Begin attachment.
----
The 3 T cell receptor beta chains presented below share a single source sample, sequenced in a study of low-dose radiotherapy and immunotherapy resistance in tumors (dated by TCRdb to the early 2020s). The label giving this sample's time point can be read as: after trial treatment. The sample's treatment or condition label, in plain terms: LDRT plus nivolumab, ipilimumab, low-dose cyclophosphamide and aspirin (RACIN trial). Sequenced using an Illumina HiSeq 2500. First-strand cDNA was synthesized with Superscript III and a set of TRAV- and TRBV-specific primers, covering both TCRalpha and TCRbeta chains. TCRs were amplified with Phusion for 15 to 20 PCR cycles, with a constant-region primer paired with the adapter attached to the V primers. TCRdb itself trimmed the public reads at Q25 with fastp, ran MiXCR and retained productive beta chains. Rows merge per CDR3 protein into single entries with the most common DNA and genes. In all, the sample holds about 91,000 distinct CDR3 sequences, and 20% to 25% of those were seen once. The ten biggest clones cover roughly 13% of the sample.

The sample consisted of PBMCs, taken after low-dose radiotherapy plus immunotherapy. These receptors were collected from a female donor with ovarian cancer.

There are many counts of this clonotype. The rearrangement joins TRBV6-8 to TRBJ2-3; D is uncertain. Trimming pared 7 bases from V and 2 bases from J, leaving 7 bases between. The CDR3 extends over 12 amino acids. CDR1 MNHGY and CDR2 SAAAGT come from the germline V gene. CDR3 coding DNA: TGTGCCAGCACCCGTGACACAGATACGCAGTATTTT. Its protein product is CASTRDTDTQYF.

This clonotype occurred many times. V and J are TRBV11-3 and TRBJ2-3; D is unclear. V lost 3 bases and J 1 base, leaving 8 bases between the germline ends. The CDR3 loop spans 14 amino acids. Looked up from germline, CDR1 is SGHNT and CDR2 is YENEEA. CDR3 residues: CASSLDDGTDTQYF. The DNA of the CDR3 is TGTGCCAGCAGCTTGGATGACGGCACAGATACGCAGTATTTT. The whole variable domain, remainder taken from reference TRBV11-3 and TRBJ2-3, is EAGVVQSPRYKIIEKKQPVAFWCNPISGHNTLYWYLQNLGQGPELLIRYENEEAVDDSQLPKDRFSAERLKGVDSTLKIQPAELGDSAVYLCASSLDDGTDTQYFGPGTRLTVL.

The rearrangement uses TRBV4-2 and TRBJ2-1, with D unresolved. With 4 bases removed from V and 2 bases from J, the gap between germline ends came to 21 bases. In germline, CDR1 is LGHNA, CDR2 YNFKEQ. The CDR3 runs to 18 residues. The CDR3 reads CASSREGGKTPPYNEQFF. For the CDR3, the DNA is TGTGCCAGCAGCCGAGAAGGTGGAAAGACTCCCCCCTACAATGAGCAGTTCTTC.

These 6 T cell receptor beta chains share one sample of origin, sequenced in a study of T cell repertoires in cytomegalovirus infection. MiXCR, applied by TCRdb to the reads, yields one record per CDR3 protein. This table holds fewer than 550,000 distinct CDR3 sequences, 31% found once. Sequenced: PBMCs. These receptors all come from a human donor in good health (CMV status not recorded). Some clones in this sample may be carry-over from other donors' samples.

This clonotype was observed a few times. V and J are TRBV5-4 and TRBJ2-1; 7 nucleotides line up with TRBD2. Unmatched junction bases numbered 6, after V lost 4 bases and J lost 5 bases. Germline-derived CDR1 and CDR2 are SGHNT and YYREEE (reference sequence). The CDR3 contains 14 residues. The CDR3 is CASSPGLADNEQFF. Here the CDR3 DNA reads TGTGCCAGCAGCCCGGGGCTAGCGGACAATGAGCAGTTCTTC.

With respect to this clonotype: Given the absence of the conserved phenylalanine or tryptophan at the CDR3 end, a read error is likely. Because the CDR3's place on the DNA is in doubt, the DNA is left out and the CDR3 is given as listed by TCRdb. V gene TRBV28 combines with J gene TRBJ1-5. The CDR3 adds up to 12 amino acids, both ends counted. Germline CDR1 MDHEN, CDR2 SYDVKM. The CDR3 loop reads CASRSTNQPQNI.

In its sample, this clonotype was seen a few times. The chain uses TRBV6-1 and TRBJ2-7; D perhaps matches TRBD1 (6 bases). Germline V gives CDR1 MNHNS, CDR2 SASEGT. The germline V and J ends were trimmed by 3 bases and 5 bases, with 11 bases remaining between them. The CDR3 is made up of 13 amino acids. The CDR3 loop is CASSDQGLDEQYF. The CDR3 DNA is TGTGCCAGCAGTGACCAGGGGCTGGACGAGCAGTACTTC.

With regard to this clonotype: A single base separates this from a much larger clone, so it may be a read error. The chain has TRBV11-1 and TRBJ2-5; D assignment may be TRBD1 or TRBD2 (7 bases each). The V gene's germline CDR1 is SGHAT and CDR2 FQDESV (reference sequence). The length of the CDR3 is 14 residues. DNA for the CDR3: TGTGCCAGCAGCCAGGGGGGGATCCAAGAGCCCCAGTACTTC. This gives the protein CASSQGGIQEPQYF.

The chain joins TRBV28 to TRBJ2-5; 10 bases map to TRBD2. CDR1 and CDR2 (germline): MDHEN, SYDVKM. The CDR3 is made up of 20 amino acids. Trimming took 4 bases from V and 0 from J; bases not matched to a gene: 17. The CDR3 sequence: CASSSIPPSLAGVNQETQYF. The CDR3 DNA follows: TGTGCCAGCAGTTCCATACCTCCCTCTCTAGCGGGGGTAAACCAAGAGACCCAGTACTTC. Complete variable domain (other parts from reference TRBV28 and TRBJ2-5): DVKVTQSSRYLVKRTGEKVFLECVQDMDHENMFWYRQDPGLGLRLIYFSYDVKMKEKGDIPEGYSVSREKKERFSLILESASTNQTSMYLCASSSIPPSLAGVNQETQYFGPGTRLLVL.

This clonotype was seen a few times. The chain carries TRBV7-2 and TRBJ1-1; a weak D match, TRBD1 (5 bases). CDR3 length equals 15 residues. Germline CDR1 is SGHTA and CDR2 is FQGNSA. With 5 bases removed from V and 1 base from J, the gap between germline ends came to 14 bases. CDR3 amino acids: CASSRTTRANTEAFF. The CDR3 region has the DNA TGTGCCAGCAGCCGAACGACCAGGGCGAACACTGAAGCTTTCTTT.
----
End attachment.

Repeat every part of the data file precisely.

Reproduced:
The 3 T cell receptor beta chains presented below share a single source sample, sequenced in a study of low-dose radiotherapy and immunotherapy resistance in tumors (dated by TCRdb to the early 2020s). The label giving this sample's time point can be read as: after trial treatment. The sample's treatment or condition label, in plain terms: LDRT plus nivolumab, ipilimumab, low-dose cyclophosphamide and aspirin (RACIN trial). Sequenced using an Illumina HiSeq 2500. First-strand cDNA was synthesized with Superscript III and a set of TRAV- and TRBV-specific primers, covering both TCRalpha and TCRbeta chains. TCRs were amplified with Phusion for 15 to 20 PCR cycles, with a constant-region primer paired with the adapter attached to the V primers. TCRdb itself trimmed the public reads at Q25 with fastp, ran MiXCR and retained productive beta chains. Rows merge per CDR3 protein into single entries with the most common DNA and genes. In all, the sample holds about 91,000 distinct CDR3 sequences, and 20% to 25% of those were seen once. The ten biggest clones cover roughly 13% of the sample.

The sample consisted of PBMCs, taken after low-dose radiotherapy plus immunotherapy. These receptors were collected from a female donor with ovarian cancer.

There are many counts of this clonotype. The rearrangement joins TRBV6-8 to TRBJ2-3; D is uncertain. Trimming pared 7 bases from V and 2 bases from J, leaving 7 bases between. The CDR3 extends over 12 amino acids. CDR1 MNHGY and CDR2 SAAAGT come from the germline V gene. CDR3 coding DNA: TGTGCCAGCACCCGTGACACAGATACGCAGTATTTT. Its protein product is CASTRDTDTQYF.

This clonotype occurred many times. V and J are TRBV11-3 and TRBJ2-3; D is unclear. V lost 3 bases and J 1 base, leaving 8 bases between the germline ends. The CDR3 loop spans 14 amino acids. Looked up from germline, CDR1 is SGHNT and CDR2 is YENEEA. CDR3 residues: CASSLDDGTDTQYF. The DNA of the CDR3 is TGTGCCAGCAGCTTGGATGACGGCACAGATACGCAGTATTTT. The whole variable domain, remainder taken from reference TRBV11-3 and TRBJ2-3, is EAGVVQSPRYKIIEKKQPVAFWCNPISGHNTLYWYLQNLGQGPELLIRYENEEAVDDSQLPKDRFSAERLKGVDSTLKIQPAELGDSAVYLCASSLDDGTDTQYFGPGTRLTVL.

The rearrangement uses TRBV4-2 and TRBJ2-1, with D unresolved. With 4 bases removed from V and 2 bases from J, the gap between germline ends came to 21 bases. In germline, CDR1 is LGHNA, CDR2 YNFKEQ. The CDR3 runs to 18 residues. The CDR3 reads CASSREGGKTPPYNEQFF. For the CDR3, the DNA is TGTGCCAGCAGCCGAGAAGGTGGAAAGACTCCCCCCTACAATGAGCAGTTCTTC.

These 6 T cell receptor beta chains share one sample of origin, sequenced in a study of T cell repertoires in cytomegalovirus infection. MiXCR, applied by TCRdb to the reads, yields one record per CDR3 protein. This table holds fewer than 550,000 distinct CDR3 sequences, 31% found once. Sequenced: PBMCs. These receptors all come from a human donor in good health (CMV status not recorded). Some clones in this sample may be carry-over from other donors' samples.

This clonotype was observed a few times. V and J are TRBV5-4 and TRBJ2-1; 7 nucleotides line up with TRBD2. Unmatched junction bases numbered 6, after V lost 4 bases and J lost 5 bases. Germline-derived CDR1 and CDR2 are SGHNT and YYREEE (reference sequence). The CDR3 contains 14 residues. The CDR3 is CASSPGLADNEQFF. Here the CDR3 DNA reads TGTGCCAGCAGCCCGGGGCTAGCGGACAATGAGCAGTTCTTC.

With respect to this clonotype: Given the absence of the conserved phenylalanine or tryptophan at the CDR3 end, a read error is likely. Because the CDR3's place on the DNA is in doubt, the DNA is left out and the CDR3 is given as listed by TCRdb. V gene TRBV28 combines with J gene TRBJ1-5. The CDR3 adds up to 12 amino acids, both ends counted. Germline CDR1 MDHEN, CDR2 SYDVKM. The CDR3 loop reads CASRSTNQPQNI.

In its sample, this clonotype was seen a few times. The chain uses TRBV6-1 and TRBJ2-7; D perhaps matches TRBD1 (6 bases). Germline V gives CDR1 MNHNS, CDR2 SASEGT. The germline V and J ends were trimmed by 3 bases and 5 bases, with 11 bases remaining between them. The CDR3 is made up of 13 amino acids. The CDR3 loop is CASSDQGLDEQYF. The CDR3 DNA is TGTGCCAGCAGTGACCAGGGGCTGGACGAGCAGTACTTC.

With regard to this clonotype: A single base separates this from a much larger clone, so it may be a read error. The chain has TRBV11-1 and TRBJ2-5; D assignment may be TRBD1 or TRBD2 (7 bases each). The V gene's germline CDR1 is SGHAT and CDR2 FQDESV (reference sequence). The length of the CDR3 is 14 residues. DNA for the CDR3: TGTGCCAGCAGCCAGGGGGGGATCCAAGAGCCCCAGTACTTC. This gives the protein CASSQGGIQEPQYF.

The chain joins TRBV28 to TRBJ2-5; 10 bases map to TRBD2. CDR1 and CDR2 (germline): MDHEN, SYDVKM. The CDR3 is made up of 20 amino acids. Trimming took 4 bases from V and 0 from J; bases not matched to a gene: 17. The CDR3 sequence: CASSSIPPSLAGVNQETQYF. The CDR3 DNA follows: TGTGCCAGCAGTTCCATACCTCCCTCTCTAGCGGGGGTAAACCAAGAGACCCAGTACTTC. Complete variable domain (other parts from reference TRBV28 and TRBJ2-5): DVKVTQSSRYLVKRTGEKVFLECVQDMDHENMFWYRQDPGLGLRLIYFSYDVKMKEKGDIPEGYSVSREKKERFSLILESASTNQTSMYLCASSSIPPSLAGVNQETQYFGPGTRLLVL.

This clonotype was seen a few times. The chain carries TRBV7-2 and TRBJ1-1; a weak D match, TRBD1 (5 bases). CDR3 length equals 15 residues. Germline CDR1 is SGHTA and CDR2 is FQGNSA. With 5 bases removed from V and 1 base from J, the gap between germline ends came to 14 bases. CDR3 amino acids: CASSRTTRANTEAFF. The CDR3 region has the DNA TGTGCCAGCAGCCGAACGACCAGGGCGAACACTGAAGCTTTCTTT.